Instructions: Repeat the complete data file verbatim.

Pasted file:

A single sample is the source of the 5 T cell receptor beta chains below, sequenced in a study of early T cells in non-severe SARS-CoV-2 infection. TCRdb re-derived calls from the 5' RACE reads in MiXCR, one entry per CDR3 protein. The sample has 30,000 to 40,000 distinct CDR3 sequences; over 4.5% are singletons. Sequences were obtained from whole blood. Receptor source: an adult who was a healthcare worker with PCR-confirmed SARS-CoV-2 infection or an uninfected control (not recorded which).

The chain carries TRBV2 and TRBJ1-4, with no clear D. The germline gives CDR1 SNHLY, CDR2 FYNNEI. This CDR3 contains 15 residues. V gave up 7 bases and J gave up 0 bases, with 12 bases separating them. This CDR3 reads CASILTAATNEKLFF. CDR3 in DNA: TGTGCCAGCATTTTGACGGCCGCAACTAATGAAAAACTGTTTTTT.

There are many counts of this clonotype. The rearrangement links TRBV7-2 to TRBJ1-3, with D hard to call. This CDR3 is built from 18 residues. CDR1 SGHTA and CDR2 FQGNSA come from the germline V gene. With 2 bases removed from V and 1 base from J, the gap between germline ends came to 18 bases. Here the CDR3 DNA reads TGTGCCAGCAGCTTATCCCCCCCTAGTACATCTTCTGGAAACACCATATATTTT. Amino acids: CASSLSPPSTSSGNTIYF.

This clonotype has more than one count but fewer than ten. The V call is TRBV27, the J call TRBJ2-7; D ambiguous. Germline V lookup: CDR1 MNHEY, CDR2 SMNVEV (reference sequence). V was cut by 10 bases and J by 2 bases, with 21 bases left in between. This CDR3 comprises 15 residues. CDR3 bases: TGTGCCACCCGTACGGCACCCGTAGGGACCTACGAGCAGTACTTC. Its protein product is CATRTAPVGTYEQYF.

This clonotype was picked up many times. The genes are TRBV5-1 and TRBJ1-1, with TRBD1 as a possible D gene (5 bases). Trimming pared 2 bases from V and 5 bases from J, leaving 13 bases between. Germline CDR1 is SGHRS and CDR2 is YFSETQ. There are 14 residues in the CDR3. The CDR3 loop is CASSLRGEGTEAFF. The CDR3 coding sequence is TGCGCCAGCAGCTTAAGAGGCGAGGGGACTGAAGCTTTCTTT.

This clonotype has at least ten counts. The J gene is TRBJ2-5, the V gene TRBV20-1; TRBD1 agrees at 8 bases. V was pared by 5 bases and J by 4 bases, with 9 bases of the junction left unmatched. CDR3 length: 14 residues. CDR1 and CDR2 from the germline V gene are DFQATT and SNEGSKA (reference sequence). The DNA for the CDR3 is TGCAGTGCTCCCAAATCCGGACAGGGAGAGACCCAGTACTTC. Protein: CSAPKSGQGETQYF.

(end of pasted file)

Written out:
A single sample is the source of the 5 T cell receptor beta chains below, sequenced in a study of early T cells in non-severe SARS-CoV-2 infection. TCRdb re-derived calls from the 5' RACE reads in MiXCR, one entry per CDR3 protein. The sample has 30,000 to 40,000 distinct CDR3 sequences; over 4.5% are singletons. Sequences were obtained from whole blood. Receptor source: an adult who was a healthcare worker with PCR-confirmed SARS-CoV-2 infection or an uninfected control (not recorded which).

The chain carries TRBV2 and TRBJ1-4, with no clear D. The germline gives CDR1 SNHLY, CDR2 FYNNEI. This CDR3 contains 15 residues. V gave up 7 bases and J gave up 0 bases, with 12 bases separating them. This CDR3 reads CASILTAATNEKLFF. CDR3 in DNA: TGTGCCAGCATTTTGACGGCCGCAACTAATGAAAAACTGTTTTTT.

There are many counts of this clonotype. The rearrangement links TRBV7-2 to TRBJ1-3, with D hard to call. This CDR3 is built from 18 residues. CDR1 SGHTA and CDR2 FQGNSA come from the germline V gene. With 2 bases removed from V and 1 base from J, the gap between germline ends came to 18 bases. Here the CDR3 DNA reads TGTGCCAGCAGCTTATCCCCCCCTAGTACATCTTCTGGAAACACCATATATTTT. Amino acids: CASSLSPPSTSSGNTIYF.

This clonotype has more than one count but fewer than ten. The V call is TRBV27, the J call TRBJ2-7; D ambiguous. Germline V lookup: CDR1 MNHEY, CDR2 SMNVEV (reference sequence). V was cut by 10 bases and J by 2 bases, with 21 bases left in between. This CDR3 comprises 15 residues. CDR3 bases: TGTGCCACCCGTACGGCACCCGTAGGGACCTACGAGCAGTACTTC. Its protein product is CATRTAPVGTYEQYF.

This clonotype was picked up many times. The genes are TRBV5-1 and TRBJ1-1, with TRBD1 as a possible D gene (5 bases). Trimming pared 2 bases from V and 5 bases from J, leaving 13 bases between. Germline CDR1 is SGHRS and CDR2 is YFSETQ. There are 14 residues in the CDR3. The CDR3 loop is CASSLRGEGTEAFF. The CDR3 coding sequence is TGCGCCAGCAGCTTAAGAGGCGAGGGGACTGAAGCTTTCTTT.

This clonotype has at least ten counts. The J gene is TRBJ2-5, the V gene TRBV20-1; TRBD1 agrees at 8 bases. V was pared by 5 bases and J by 4 bases, with 9 bases of the junction left unmatched. CDR3 length: 14 residues. CDR1 and CDR2 from the germline V gene are DFQATT and SNEGSKA (reference sequence). The DNA for the CDR3 is TGCAGTGCTCCCAAATCCGGACAGGGAGAGACCCAGTACTTC. Protein: CSAPKSGQGETQYF.